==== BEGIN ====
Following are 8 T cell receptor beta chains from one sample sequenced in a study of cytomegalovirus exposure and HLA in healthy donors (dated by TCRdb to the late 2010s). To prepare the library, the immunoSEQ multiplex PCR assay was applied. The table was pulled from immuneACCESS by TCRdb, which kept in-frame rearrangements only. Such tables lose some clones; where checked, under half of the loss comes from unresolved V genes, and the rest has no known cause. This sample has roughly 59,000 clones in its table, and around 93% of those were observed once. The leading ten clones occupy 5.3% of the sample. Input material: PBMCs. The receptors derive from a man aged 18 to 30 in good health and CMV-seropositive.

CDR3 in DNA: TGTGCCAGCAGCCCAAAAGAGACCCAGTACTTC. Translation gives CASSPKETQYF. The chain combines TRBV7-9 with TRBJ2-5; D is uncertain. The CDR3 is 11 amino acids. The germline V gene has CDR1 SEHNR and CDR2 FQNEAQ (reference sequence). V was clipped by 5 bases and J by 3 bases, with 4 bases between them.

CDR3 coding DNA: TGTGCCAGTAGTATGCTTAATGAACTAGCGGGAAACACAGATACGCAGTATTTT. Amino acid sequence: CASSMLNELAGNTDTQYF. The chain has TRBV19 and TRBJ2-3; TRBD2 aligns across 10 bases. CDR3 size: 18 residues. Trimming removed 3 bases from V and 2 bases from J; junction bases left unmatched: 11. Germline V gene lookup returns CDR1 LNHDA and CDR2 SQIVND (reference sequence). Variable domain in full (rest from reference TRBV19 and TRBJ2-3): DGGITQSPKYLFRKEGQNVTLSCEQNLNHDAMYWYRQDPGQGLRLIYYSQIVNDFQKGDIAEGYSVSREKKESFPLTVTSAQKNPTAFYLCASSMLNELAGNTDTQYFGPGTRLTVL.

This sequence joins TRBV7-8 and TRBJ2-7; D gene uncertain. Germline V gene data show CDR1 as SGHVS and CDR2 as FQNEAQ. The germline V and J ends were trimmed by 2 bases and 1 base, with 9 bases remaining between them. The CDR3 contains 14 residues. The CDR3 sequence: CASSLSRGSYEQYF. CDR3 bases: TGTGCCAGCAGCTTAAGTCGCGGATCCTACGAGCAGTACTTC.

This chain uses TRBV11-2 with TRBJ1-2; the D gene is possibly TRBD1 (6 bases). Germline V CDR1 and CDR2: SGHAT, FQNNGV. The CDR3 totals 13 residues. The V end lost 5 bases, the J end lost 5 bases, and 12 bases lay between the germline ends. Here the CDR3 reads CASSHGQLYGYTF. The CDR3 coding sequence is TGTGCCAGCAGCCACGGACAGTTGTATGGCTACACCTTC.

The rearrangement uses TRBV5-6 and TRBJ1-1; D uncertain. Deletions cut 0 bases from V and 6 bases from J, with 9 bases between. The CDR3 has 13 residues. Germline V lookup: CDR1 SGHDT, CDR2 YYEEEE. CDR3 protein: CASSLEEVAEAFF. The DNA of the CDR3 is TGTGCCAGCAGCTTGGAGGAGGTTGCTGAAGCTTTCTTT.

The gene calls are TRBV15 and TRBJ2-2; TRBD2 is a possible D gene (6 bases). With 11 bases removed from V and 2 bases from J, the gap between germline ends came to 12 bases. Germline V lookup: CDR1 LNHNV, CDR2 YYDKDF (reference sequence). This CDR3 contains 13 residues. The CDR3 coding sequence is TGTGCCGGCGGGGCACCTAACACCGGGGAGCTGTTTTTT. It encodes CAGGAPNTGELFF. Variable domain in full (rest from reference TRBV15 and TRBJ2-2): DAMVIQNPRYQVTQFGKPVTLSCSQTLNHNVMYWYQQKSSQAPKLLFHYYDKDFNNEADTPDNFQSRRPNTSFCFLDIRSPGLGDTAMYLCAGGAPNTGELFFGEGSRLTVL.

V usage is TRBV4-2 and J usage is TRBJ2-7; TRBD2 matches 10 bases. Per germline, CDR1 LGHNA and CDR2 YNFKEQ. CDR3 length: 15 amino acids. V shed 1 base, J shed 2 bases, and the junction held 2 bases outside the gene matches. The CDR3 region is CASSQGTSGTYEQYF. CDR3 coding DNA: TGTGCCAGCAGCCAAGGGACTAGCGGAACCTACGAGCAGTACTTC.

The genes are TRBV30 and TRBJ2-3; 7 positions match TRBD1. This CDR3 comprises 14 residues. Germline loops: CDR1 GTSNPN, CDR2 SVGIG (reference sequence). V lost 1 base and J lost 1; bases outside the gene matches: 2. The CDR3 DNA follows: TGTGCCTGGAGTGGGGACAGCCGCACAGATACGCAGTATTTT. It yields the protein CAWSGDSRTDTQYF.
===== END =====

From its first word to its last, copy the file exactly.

Following are 8 T cell receptor beta chains from one sample sequenced in a study of cytomegalovirus exposure and HLA in healthy donors (dated by TCRdb to the late 2010s). To prepare the library, the immunoSEQ multiplex PCR assay was applied. The table was pulled from immuneACCESS by TCRdb, which kept in-frame rearrangements only. Such tables lose some clones; where checked, under half of the loss comes from unresolved V genes, and the rest has no known cause. This sample has roughly 59,000 clones in its table, and around 93% of those were observed once. The leading ten clones occupy 5.3% of the sample. Input material: PBMCs. The receptors derive from a man aged 18 to 30 in good health and CMV-seropositive.

CDR3 in DNA: TGTGCCAGCAGCCCAAAAGAGACCCAGTACTTC. Translation gives CASSPKETQYF. The chain combines TRBV7-9 with TRBJ2-5; D is uncertain. The CDR3 is 11 amino acids. The germline V gene has CDR1 SEHNR and CDR2 FQNEAQ (reference sequence). V was clipped by 5 bases and J by 3 bases, with 4 bases between them.

CDR3 coding DNA: TGTGCCAGTAGTATGCTTAATGAACTAGCGGGAAACACAGATACGCAGTATTTT. Amino acid sequence: CASSMLNELAGNTDTQYF. The chain has TRBV19 and TRBJ2-3; TRBD2 aligns across 10 bases. CDR3 size: 18 residues. Trimming removed 3 bases from V and 2 bases from J; junction bases left unmatched: 11. Germline V gene lookup returns CDR1 LNHDA and CDR2 SQIVND (reference sequence). Variable domain in full (rest from reference TRBV19 and TRBJ2-3): DGGITQSPKYLFRKEGQNVTLSCEQNLNHDAMYWYRQDPGQGLRLIYYSQIVNDFQKGDIAEGYSVSREKKESFPLTVTSAQKNPTAFYLCASSMLNELAGNTDTQYFGPGTRLTVL.

This sequence joins TRBV7-8 and TRBJ2-7; D gene uncertain. Germline V gene data show CDR1 as SGHVS and CDR2 as FQNEAQ. The germline V and J ends were trimmed by 2 bases and 1 base, with 9 bases remaining between them. The CDR3 contains 14 residues. The CDR3 sequence: CASSLSRGSYEQYF. CDR3 bases: TGTGCCAGCAGCTTAAGTCGCGGATCCTACGAGCAGTACTTC.

This chain uses TRBV11-2 with TRBJ1-2; the D gene is possibly TRBD1 (6 bases). Germline V CDR1 and CDR2: SGHAT, FQNNGV. The CDR3 totals 13 residues. The V end lost 5 bases, the J end lost 5 bases, and 12 bases lay between the germline ends. Here the CDR3 reads CASSHGQLYGYTF. The CDR3 coding sequence is TGTGCCAGCAGCCACGGACAGTTGTATGGCTACACCTTC.

The rearrangement uses TRBV5-6 and TRBJ1-1; D uncertain. Deletions cut 0 bases from V and 6 bases from J, with 9 bases between. The CDR3 has 13 residues. Germline V lookup: CDR1 SGHDT, CDR2 YYEEEE. CDR3 protein: CASSLEEVAEAFF. The DNA of the CDR3 is TGTGCCAGCAGCTTGGAGGAGGTTGCTGAAGCTTTCTTT.

The gene calls are TRBV15 and TRBJ2-2; TRBD2 is a possible D gene (6 bases). With 11 bases removed from V and 2 bases from J, the gap between germline ends came to 12 bases. Germline V lookup: CDR1 LNHNV, CDR2 YYDKDF (reference sequence). This CDR3 contains 13 residues. The CDR3 coding sequence is TGTGCCGGCGGGGCACCTAACACCGGGGAGCTGTTTTTT. It encodes CAGGAPNTGELFF. Variable domain in full (rest from reference TRBV15 and TRBJ2-2): DAMVIQNPRYQVTQFGKPVTLSCSQTLNHNVMYWYQQKSSQAPKLLFHYYDKDFNNEADTPDNFQSRRPNTSFCFLDIRSPGLGDTAMYLCAGGAPNTGELFFGEGSRLTVL.

V usage is TRBV4-2 and J usage is TRBJ2-7; TRBD2 matches 10 bases. Per germline, CDR1 LGHNA and CDR2 YNFKEQ. CDR3 length: 15 amino acids. V shed 1 base, J shed 2 bases, and the junction held 2 bases outside the gene matches. The CDR3 region is CASSQGTSGTYEQYF. CDR3 coding DNA: TGTGCCAGCAGCCAAGGGACTAGCGGAACCTACGAGCAGTACTTC.

The genes are TRBV30 and TRBJ2-3; 7 positions match TRBD1. This CDR3 comprises 14 residues. Germline loops: CDR1 GTSNPN, CDR2 SVGIG (reference sequence). V lost 1 base and J lost 1; bases outside the gene matches: 2. The CDR3 DNA follows: TGTGCCTGGAGTGGGGACAGCCGCACAGATACGCAGTATTTT. It yields the protein CAWSGDSRTDTQYF.